I’ve now uploaded my Subversion Configuration Suite (svn-meta) repository to Google Code so that the files are publicly available for anyone to use.
Archive for the ‘Version Control’ Category
By default, Subversion tends to regard UTF-16 files as binary. It assigns them a MIME type of application/octet-stream. As a result, when an attempt is made to merge a change from a branched version of the file, there is always a conflict that must be hand-edited.
However, there is a solution. By giving the UTF-16 files a correct MIME type, SVN is able to perform merges just like a basic text file.
Here I give Linux commands to allow the searching for filenames or strings within files without descending into the <.svn> subdirectories.
Suppose you have a set of changes on a Windows machine ready for commit. However, before committing, you’d like to check compilation on your Linux box. So, you create a patch file with a command such as
C:\my-dir> svn diff > patch.diff
Having copied the patch to your Linux box, you try the command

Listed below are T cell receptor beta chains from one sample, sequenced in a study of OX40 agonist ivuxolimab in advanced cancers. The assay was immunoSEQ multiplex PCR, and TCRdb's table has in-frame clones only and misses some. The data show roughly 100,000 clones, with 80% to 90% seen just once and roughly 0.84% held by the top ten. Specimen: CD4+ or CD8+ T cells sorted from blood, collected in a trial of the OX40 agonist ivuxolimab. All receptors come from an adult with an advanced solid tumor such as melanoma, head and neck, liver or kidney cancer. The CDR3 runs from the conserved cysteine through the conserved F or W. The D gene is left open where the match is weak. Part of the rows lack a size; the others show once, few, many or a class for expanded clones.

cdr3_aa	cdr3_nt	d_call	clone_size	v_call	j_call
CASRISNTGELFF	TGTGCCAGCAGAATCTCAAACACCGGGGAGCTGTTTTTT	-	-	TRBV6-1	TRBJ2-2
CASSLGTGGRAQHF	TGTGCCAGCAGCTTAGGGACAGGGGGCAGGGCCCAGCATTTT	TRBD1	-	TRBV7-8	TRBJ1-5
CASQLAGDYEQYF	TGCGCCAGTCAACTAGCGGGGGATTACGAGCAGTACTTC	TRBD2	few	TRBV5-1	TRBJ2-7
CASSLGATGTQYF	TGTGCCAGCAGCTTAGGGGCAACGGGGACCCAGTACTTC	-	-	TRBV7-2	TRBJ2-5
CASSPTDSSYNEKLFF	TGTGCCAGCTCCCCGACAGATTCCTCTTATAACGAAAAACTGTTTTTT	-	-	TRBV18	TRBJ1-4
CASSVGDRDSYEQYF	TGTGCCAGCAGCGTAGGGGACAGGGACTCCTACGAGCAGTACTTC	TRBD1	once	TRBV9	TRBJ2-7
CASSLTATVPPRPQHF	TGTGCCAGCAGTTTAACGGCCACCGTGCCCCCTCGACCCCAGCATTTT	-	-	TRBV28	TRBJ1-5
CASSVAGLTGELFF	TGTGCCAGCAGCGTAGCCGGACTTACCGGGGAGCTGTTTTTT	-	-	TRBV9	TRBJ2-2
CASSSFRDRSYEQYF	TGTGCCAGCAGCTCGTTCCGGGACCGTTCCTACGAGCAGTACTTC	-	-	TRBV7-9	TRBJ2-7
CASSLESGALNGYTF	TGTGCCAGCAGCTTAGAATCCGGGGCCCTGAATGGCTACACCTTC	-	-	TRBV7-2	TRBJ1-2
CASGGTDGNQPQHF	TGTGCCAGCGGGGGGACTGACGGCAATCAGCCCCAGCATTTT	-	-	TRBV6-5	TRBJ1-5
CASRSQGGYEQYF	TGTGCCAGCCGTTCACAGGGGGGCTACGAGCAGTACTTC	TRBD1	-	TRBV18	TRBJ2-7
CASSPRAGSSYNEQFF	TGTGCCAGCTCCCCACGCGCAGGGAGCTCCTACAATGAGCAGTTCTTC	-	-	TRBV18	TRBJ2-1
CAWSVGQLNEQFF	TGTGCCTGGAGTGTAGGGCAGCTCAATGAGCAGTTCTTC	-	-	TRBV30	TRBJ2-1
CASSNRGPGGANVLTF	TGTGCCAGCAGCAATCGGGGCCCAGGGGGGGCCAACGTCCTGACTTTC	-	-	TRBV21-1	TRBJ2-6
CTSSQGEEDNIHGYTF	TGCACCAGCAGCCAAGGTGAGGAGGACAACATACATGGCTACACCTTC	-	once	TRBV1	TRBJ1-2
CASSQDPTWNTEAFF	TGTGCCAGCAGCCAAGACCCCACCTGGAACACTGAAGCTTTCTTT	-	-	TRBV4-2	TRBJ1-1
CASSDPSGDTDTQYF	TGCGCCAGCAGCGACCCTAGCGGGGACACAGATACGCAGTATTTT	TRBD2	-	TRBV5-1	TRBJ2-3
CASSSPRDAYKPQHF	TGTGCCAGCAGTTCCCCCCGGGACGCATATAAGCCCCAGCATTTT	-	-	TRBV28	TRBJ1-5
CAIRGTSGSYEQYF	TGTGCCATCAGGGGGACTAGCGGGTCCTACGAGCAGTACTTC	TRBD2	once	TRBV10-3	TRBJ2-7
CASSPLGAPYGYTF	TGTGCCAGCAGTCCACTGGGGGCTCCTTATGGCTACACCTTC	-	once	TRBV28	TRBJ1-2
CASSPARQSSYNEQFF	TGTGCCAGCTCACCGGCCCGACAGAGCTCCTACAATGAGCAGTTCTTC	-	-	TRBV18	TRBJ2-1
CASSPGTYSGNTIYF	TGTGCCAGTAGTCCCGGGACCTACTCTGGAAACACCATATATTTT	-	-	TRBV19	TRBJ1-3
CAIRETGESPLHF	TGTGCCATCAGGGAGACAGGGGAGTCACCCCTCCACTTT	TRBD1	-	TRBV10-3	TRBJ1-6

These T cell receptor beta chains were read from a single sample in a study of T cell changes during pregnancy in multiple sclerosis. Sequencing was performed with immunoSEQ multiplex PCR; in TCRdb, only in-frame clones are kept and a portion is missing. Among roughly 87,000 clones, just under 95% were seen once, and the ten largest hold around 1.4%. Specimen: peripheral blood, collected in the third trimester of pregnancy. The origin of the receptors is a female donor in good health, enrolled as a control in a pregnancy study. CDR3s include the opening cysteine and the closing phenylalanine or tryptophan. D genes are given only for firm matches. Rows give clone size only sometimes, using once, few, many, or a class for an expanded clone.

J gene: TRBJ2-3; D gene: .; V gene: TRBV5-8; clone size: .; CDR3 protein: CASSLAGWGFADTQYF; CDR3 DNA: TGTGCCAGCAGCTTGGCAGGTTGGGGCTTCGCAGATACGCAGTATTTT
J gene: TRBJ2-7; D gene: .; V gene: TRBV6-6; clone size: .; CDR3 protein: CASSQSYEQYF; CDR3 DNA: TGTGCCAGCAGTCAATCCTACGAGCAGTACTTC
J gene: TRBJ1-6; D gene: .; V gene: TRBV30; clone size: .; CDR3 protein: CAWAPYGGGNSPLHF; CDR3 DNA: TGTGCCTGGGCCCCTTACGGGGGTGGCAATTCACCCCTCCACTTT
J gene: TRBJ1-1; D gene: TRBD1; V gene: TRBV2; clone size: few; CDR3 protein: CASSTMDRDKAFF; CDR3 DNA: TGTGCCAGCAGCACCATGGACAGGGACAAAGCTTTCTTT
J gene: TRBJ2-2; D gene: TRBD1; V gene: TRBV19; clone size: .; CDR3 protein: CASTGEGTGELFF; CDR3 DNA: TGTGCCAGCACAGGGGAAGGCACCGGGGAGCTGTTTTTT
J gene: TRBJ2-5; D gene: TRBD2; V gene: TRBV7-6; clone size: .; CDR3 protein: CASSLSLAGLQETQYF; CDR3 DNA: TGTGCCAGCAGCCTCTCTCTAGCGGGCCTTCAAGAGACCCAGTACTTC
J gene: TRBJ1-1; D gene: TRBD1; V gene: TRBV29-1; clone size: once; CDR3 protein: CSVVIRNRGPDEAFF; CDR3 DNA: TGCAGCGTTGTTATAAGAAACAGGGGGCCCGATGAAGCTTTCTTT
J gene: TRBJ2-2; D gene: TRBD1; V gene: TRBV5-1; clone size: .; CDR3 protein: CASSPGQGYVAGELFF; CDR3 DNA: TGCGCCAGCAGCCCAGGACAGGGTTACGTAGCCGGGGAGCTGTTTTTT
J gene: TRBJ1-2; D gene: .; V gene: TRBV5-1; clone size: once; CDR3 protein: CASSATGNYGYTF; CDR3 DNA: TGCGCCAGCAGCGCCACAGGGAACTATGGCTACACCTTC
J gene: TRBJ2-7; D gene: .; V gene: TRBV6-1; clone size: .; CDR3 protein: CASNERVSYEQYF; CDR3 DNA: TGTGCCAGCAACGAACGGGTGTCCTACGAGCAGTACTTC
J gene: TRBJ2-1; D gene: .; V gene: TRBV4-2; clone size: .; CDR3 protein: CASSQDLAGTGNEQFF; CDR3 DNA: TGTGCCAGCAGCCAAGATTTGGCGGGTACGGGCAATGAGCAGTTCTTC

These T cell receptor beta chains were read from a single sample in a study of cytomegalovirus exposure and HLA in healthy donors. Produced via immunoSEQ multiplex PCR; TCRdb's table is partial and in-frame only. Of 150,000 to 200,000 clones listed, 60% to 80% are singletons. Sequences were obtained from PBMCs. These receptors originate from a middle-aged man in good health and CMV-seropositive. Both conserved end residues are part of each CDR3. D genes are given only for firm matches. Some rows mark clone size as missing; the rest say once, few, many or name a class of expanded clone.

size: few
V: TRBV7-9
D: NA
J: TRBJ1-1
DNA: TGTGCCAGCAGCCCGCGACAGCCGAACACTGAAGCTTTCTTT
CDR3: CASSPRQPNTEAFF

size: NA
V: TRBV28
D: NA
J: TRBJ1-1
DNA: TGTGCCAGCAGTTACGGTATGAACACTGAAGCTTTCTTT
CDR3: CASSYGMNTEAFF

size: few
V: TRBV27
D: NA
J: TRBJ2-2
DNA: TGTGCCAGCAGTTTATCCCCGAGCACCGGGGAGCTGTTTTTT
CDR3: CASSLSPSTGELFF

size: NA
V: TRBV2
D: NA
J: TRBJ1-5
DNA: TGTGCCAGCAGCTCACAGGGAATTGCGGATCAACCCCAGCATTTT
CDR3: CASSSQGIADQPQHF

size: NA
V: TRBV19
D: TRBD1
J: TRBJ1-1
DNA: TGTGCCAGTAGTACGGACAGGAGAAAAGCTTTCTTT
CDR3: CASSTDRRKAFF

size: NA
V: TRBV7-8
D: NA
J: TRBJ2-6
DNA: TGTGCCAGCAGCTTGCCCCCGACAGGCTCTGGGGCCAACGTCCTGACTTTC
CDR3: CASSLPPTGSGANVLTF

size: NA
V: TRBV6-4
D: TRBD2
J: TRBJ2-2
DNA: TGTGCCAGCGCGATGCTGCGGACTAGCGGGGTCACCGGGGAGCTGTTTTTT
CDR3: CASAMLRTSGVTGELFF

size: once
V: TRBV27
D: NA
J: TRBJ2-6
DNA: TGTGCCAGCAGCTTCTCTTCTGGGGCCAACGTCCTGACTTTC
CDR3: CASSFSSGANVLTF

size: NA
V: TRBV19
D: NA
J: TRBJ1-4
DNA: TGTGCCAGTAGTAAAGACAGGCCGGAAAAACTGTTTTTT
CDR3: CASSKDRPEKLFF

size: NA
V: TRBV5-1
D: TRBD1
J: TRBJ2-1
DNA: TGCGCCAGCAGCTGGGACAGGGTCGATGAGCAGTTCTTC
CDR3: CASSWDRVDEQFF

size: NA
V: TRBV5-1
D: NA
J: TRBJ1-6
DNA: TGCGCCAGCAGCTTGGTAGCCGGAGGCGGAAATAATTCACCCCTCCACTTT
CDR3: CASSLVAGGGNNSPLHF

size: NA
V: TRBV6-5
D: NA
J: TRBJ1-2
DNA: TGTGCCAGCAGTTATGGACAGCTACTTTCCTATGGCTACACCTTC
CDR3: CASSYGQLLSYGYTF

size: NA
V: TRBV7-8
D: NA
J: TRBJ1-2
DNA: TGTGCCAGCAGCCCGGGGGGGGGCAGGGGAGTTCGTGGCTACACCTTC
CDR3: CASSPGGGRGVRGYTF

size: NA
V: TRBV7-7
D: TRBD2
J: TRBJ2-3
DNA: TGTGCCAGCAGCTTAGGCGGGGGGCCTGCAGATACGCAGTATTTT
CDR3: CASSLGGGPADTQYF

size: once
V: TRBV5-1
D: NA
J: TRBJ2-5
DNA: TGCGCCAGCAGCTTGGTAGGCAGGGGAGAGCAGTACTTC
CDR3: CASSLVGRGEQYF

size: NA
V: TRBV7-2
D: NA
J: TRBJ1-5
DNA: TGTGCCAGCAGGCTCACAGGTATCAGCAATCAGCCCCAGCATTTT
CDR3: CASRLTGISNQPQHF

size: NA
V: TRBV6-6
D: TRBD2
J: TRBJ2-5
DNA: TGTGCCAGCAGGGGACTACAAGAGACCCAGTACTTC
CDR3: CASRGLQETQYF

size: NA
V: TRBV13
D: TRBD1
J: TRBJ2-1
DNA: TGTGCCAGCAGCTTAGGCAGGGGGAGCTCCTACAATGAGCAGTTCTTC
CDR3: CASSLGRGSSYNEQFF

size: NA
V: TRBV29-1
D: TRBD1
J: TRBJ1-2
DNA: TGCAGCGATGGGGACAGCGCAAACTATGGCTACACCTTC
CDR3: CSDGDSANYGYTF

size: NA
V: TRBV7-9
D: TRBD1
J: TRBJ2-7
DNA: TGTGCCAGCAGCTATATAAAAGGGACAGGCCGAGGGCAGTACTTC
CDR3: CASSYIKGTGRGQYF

/home/me/my-dir$ patch -p0 < patch.diff
Unfortunately, you see many problems of the form
Hunk #1 FAILED at 234.
What is wrong?
If you have a collection of SVN repositories with common hook scripts, it makes sense to have a single copy of them in a separate directory (say _common_/) alongside the repository directories.
The hook files can then just be ‘wrappers’ that call out to the real scripts. To make things really easy, there’s no reason why those wrappers couldn’t be identical.
In this post, I describe why Subversion sometimes seems to commit too much.
Suppose that you have an SVN repository
in which you have a project
to which you wish to add some source files from a third-party source
(SVN or otherwise). You wish to make some modifications to that source specific to your project, but also to be able to take advantage of any future bug-fixes or enhancements to the 3rd-party source.
Here is a suggestion for how this might be managed.